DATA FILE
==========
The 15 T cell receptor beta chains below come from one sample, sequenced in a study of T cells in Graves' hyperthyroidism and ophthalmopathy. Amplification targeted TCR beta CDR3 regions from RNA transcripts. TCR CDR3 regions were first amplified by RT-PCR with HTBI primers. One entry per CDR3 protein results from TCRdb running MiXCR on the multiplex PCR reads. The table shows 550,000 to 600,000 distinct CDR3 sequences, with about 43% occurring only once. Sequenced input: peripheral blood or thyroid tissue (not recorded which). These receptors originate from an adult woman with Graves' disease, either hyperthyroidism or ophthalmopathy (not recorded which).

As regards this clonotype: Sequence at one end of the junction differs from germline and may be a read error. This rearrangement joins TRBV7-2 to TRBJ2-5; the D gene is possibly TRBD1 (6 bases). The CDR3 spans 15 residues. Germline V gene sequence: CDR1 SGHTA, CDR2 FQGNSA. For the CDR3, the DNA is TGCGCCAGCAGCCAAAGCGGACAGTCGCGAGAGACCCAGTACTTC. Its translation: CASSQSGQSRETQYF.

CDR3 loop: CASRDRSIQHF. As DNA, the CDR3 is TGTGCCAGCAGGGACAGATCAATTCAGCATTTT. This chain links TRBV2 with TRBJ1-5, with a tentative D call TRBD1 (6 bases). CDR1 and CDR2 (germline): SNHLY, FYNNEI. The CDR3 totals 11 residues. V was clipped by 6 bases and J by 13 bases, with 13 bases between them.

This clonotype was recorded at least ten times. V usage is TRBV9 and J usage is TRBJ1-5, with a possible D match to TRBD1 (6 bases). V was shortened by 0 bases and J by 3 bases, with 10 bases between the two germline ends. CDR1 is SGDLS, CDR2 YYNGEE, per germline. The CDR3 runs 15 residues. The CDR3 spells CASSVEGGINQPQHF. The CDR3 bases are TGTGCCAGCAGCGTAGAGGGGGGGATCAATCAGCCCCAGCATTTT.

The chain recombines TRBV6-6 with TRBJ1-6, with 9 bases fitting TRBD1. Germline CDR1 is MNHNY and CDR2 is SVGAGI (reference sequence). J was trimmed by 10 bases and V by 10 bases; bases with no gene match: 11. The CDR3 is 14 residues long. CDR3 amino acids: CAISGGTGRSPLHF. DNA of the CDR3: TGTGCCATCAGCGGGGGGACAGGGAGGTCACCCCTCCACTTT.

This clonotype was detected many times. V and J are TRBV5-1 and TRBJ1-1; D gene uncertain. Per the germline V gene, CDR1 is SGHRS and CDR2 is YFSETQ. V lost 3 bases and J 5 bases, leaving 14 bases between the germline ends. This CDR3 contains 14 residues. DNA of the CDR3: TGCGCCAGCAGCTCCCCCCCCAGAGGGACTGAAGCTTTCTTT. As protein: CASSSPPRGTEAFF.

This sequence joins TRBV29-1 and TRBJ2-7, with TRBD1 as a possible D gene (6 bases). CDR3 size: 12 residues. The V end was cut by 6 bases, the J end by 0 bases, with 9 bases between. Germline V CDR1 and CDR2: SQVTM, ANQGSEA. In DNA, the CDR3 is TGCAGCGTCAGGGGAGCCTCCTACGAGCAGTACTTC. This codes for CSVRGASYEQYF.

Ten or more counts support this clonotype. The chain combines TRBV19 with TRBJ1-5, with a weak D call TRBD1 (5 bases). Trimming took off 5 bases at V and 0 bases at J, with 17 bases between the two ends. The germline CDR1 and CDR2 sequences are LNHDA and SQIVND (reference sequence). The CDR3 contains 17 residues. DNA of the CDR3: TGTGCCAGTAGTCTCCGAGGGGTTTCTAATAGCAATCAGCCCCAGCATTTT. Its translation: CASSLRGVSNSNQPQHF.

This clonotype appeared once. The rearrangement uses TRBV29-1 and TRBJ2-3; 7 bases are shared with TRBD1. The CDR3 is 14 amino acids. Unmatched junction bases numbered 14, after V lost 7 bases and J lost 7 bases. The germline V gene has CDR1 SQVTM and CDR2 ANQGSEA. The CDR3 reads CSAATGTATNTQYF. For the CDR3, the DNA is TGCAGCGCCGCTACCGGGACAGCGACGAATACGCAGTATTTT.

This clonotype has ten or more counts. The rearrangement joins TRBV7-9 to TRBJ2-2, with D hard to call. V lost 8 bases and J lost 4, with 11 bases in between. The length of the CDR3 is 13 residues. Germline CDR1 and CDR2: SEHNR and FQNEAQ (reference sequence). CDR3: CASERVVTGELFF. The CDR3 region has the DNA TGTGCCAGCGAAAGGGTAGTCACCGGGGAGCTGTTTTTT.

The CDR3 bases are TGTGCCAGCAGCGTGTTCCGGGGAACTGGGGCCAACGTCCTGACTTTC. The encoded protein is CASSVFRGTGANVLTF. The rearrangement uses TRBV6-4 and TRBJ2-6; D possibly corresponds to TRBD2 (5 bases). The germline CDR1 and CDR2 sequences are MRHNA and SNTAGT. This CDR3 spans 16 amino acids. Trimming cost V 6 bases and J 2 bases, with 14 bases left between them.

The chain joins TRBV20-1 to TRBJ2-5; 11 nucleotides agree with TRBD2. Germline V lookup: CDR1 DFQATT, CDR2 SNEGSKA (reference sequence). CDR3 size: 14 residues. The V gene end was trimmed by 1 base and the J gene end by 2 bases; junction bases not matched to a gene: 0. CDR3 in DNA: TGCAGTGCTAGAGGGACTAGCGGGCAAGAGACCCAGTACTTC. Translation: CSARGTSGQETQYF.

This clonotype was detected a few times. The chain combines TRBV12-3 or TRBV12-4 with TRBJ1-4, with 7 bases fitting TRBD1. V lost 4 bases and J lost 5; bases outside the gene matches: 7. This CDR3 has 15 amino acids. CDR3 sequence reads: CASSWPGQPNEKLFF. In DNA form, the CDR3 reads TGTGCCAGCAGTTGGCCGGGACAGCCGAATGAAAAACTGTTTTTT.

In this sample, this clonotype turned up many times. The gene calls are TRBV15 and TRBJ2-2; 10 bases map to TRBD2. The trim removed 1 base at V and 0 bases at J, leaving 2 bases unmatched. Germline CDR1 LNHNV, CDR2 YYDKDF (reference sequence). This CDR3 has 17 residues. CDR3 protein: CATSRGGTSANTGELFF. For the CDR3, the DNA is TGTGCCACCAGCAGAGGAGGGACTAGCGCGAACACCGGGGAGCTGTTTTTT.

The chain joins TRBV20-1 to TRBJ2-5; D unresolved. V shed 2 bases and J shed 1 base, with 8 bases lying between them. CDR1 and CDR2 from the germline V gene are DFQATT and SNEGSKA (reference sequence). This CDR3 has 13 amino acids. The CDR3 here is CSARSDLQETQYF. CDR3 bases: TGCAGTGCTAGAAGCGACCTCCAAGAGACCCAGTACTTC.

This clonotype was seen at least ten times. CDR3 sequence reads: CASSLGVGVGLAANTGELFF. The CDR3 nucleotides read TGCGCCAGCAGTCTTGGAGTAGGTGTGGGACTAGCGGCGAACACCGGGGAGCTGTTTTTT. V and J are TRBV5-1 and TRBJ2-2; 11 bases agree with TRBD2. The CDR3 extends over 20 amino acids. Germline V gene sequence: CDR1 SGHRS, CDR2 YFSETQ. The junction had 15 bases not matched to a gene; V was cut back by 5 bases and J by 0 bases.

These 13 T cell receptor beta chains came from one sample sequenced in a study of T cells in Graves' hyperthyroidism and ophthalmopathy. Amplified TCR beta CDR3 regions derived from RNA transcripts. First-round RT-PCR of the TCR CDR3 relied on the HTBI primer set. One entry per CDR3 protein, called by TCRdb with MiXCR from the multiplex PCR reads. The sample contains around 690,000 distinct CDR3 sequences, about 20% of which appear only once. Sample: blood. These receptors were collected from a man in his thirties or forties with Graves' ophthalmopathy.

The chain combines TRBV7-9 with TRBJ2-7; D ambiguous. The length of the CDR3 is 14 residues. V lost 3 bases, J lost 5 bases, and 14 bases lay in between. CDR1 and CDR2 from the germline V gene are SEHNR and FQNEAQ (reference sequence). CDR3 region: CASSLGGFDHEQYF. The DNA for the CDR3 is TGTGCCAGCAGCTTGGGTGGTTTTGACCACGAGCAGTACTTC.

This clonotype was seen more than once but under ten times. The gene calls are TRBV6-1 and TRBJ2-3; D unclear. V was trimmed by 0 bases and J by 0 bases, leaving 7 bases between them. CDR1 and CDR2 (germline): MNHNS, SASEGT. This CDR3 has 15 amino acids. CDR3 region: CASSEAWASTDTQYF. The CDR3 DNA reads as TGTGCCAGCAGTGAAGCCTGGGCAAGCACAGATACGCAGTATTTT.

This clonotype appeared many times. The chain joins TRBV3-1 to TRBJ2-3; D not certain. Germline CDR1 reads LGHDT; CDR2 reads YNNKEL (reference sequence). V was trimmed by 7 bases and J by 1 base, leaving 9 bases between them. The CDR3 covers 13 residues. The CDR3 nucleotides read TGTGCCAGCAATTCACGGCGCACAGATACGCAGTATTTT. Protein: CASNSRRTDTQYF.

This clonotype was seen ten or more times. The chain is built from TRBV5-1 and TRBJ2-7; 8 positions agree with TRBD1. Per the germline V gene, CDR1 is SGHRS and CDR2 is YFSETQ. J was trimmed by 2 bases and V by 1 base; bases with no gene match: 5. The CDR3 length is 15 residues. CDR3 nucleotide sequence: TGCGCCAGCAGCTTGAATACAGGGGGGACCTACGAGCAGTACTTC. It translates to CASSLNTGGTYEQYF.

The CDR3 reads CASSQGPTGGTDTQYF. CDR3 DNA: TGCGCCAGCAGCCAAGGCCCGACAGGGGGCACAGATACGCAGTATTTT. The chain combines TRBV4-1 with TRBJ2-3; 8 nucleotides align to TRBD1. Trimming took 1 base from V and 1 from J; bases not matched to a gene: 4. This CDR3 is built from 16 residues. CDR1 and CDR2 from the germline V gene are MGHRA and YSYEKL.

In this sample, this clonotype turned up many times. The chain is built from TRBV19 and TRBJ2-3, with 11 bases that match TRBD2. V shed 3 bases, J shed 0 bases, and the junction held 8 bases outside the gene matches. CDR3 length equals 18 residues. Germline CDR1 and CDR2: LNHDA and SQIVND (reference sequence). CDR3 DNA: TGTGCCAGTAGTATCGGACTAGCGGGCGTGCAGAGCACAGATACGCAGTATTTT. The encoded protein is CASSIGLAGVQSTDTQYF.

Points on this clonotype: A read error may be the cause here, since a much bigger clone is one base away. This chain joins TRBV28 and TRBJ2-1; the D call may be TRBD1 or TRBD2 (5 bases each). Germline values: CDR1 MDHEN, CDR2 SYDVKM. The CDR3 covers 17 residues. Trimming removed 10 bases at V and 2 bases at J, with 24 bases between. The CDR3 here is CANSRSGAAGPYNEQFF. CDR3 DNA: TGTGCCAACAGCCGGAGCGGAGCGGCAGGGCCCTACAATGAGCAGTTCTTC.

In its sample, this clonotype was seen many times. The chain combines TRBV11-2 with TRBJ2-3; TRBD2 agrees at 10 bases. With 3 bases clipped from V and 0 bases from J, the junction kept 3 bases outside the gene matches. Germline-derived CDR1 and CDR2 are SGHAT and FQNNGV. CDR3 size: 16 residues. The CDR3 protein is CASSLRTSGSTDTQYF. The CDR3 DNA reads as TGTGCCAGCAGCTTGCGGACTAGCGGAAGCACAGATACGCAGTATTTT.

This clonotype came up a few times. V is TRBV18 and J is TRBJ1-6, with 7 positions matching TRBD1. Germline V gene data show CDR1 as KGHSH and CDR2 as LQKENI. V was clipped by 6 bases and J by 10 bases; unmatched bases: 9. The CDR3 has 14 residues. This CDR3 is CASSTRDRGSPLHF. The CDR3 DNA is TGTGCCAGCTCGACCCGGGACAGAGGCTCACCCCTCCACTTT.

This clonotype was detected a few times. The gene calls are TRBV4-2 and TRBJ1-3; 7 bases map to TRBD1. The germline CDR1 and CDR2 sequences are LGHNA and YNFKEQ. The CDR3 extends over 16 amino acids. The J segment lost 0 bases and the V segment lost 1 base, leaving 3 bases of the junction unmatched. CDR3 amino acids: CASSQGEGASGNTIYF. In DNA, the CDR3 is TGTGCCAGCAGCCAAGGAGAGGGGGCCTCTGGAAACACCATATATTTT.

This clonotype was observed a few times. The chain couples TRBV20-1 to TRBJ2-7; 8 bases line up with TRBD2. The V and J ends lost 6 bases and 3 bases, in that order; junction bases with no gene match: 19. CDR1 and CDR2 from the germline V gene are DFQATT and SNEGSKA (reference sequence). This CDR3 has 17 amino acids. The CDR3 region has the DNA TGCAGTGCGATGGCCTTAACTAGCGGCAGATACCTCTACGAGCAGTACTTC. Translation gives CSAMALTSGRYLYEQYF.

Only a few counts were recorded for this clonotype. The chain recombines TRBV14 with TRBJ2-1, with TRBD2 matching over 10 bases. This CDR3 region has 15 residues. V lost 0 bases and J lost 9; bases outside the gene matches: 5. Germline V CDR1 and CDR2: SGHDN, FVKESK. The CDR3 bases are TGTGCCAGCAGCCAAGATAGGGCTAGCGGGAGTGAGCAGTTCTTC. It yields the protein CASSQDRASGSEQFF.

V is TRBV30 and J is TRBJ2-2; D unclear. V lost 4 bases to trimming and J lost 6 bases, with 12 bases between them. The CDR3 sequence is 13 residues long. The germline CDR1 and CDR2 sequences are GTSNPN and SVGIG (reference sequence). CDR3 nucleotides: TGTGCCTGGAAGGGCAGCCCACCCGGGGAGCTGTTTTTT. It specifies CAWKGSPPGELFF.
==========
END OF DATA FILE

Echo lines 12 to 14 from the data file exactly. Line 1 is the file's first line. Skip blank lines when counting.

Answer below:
The chain joins TRBV20-1 to TRBJ2-5; 11 nucleotides agree with TRBD2. Germline V lookup: CDR1 DFQATT, CDR2 SNEGSKA (reference sequence). CDR3 size: 14 residues. The V gene end was trimmed by 1 base and the J gene end by 2 bases; junction bases not matched to a gene: 0. CDR3 in DNA: TGCAGTGCTAGAGGGACTAGCGGGCAAGAGACCCAGTACTTC. Translation: CSARGTSGQETQYF.

This clonotype was detected a few times. The chain combines TRBV12-3 or TRBV12-4 with TRBJ1-4, with 7 bases fitting TRBD1. V lost 4 bases and J lost 5; bases outside the gene matches: 7. This CDR3 has 15 amino acids. CDR3 sequence reads: CASSWPGQPNEKLFF. In DNA form, the CDR3 reads TGTGCCAGCAGTTGGCCGGGACAGCCGAATGAAAAACTGTTTTTT.

In this sample, this clonotype turned up many times. The gene calls are TRBV15 and TRBJ2-2; 10 bases map to TRBD2. The trim removed 1 base at V and 0 bases at J, leaving 2 bases unmatched. Germline CDR1 LNHNV, CDR2 YYDKDF (reference sequence). This CDR3 has 17 residues. CDR3 protein: CATSRGGTSANTGELFF. For the CDR3, the DNA is TGTGCCACCAGCAGAGGAGGGACTAGCGCGAACACCGGGGAGCTGTTTTTT.